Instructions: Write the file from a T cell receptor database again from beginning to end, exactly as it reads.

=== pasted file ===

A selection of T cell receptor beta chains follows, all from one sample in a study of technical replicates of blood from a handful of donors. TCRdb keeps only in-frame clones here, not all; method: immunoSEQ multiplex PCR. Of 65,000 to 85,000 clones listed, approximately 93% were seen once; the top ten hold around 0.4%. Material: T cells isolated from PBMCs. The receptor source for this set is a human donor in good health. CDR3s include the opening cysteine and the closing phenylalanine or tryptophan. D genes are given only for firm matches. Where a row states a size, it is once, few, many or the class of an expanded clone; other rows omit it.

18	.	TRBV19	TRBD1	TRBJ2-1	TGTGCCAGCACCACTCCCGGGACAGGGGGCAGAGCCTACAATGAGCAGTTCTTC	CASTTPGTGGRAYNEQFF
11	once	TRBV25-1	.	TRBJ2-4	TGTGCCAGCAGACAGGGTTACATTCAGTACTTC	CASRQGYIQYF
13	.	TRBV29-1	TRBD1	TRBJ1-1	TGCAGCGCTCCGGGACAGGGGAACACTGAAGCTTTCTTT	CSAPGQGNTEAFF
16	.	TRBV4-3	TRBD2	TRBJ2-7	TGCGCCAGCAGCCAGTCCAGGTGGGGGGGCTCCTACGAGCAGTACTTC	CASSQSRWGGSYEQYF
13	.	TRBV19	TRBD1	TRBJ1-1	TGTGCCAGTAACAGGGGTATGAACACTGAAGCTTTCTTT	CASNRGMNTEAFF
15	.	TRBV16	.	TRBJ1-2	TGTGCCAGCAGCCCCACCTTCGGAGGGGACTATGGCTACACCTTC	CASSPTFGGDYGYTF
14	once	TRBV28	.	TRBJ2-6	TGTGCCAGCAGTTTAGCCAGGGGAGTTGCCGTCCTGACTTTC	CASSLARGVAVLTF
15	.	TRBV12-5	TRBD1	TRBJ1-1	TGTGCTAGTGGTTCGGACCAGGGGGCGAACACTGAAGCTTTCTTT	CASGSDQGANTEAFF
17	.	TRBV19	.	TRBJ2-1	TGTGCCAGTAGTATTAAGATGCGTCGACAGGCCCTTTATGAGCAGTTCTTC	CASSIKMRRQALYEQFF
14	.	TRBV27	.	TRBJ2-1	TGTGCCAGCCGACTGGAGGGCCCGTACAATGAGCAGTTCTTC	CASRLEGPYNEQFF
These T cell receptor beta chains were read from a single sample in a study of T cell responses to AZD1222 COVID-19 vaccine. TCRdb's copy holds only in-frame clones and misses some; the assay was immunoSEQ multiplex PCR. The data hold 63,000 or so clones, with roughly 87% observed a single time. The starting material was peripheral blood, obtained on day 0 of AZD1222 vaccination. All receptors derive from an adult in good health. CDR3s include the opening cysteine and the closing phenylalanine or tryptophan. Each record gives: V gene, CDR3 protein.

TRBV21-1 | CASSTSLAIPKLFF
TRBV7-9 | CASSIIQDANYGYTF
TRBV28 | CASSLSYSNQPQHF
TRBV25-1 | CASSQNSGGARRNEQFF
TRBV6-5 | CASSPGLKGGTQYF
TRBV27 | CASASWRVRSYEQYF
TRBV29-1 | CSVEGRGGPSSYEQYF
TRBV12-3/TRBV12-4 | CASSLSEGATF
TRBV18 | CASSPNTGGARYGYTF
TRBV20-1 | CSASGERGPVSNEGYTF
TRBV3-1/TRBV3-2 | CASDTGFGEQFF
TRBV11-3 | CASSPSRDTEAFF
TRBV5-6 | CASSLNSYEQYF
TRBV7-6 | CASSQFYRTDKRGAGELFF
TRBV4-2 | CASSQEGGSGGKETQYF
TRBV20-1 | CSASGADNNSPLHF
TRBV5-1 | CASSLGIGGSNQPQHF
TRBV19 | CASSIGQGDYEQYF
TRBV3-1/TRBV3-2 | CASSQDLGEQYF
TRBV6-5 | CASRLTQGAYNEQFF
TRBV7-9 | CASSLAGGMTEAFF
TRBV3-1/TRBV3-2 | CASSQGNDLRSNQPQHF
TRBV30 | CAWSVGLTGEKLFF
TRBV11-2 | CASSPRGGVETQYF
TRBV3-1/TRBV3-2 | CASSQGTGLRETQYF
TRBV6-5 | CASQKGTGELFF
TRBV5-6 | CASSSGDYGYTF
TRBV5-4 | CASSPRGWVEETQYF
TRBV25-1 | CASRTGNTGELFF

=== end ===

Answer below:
A selection of T cell receptor beta chains follows, all from one sample in a study of technical replicates of blood from a handful of donors. TCRdb keeps only in-frame clones here, not all; method: immunoSEQ multiplex PCR. Of 65,000 to 85,000 clones listed, approximately 93% were seen once; the top ten hold around 0.4%. Material: T cells isolated from PBMCs. The receptor source for this set is a human donor in good health. CDR3s include the opening cysteine and the closing phenylalanine or tryptophan. D genes are given only for firm matches. Where a row states a size, it is once, few, many or the class of an expanded clone; other rows omit it.

18	.	TRBV19	TRBD1	TRBJ2-1	TGTGCCAGCACCACTCCCGGGACAGGGGGCAGAGCCTACAATGAGCAGTTCTTC	CASTTPGTGGRAYNEQFF
11	once	TRBV25-1	.	TRBJ2-4	TGTGCCAGCAGACAGGGTTACATTCAGTACTTC	CASRQGYIQYF
13	.	TRBV29-1	TRBD1	TRBJ1-1	TGCAGCGCTCCGGGACAGGGGAACACTGAAGCTTTCTTT	CSAPGQGNTEAFF
16	.	TRBV4-3	TRBD2	TRBJ2-7	TGCGCCAGCAGCCAGTCCAGGTGGGGGGGCTCCTACGAGCAGTACTTC	CASSQSRWGGSYEQYF
13	.	TRBV19	TRBD1	TRBJ1-1	TGTGCCAGTAACAGGGGTATGAACACTGAAGCTTTCTTT	CASNRGMNTEAFF
15	.	TRBV16	.	TRBJ1-2	TGTGCCAGCAGCCCCACCTTCGGAGGGGACTATGGCTACACCTTC	CASSPTFGGDYGYTF
14	once	TRBV28	.	TRBJ2-6	TGTGCCAGCAGTTTAGCCAGGGGAGTTGCCGTCCTGACTTTC	CASSLARGVAVLTF
15	.	TRBV12-5	TRBD1	TRBJ1-1	TGTGCTAGTGGTTCGGACCAGGGGGCGAACACTGAAGCTTTCTTT	CASGSDQGANTEAFF
17	.	TRBV19	.	TRBJ2-1	TGTGCCAGTAGTATTAAGATGCGTCGACAGGCCCTTTATGAGCAGTTCTTC	CASSIKMRRQALYEQFF
14	.	TRBV27	.	TRBJ2-1	TGTGCCAGCCGACTGGAGGGCCCGTACAATGAGCAGTTCTTC	CASRLEGPYNEQFF
These T cell receptor beta chains were read from a single sample in a study of T cell responses to AZD1222 COVID-19 vaccine. TCRdb's copy holds only in-frame clones and misses some; the assay was immunoSEQ multiplex PCR. The data hold 63,000 or so clones, with roughly 87% observed a single time. The starting material was peripheral blood, obtained on day 0 of AZD1222 vaccination. All receptors derive from an adult in good health. CDR3s include the opening cysteine and the closing phenylalanine or tryptophan. Each record gives: V gene, CDR3 protein.

TRBV21-1 | CASSTSLAIPKLFF
TRBV7-9 | CASSIIQDANYGYTF
TRBV28 | CASSLSYSNQPQHF
TRBV25-1 | CASSQNSGGARRNEQFF
TRBV6-5 | CASSPGLKGGTQYF
TRBV27 | CASASWRVRSYEQYF
TRBV29-1 | CSVEGRGGPSSYEQYF
TRBV12-3/TRBV12-4 | CASSLSEGATF
TRBV18 | CASSPNTGGARYGYTF
TRBV20-1 | CSASGERGPVSNEGYTF
TRBV3-1/TRBV3-2 | CASDTGFGEQFF
TRBV11-3 | CASSPSRDTEAFF
TRBV5-6 | CASSLNSYEQYF
TRBV7-6 | CASSQFYRTDKRGAGELFF
TRBV4-2 | CASSQEGGSGGKETQYF
TRBV20-1 | CSASGADNNSPLHF
TRBV5-1 | CASSLGIGGSNQPQHF
TRBV19 | CASSIGQGDYEQYF
TRBV3-1/TRBV3-2 | CASSQDLGEQYF
TRBV6-5 | CASRLTQGAYNEQFF
TRBV7-9 | CASSLAGGMTEAFF
TRBV3-1/TRBV3-2 | CASSQGNDLRSNQPQHF
TRBV30 | CAWSVGLTGEKLFF
TRBV11-2 | CASSPRGGVETQYF
TRBV3-1/TRBV3-2 | CASSQGTGLRETQYF
TRBV6-5 | CASQKGTGELFF
TRBV5-6 | CASSSGDYGYTF
TRBV5-4 | CASSPRGWVEETQYF
TRBV25-1 | CASRTGNTGELFF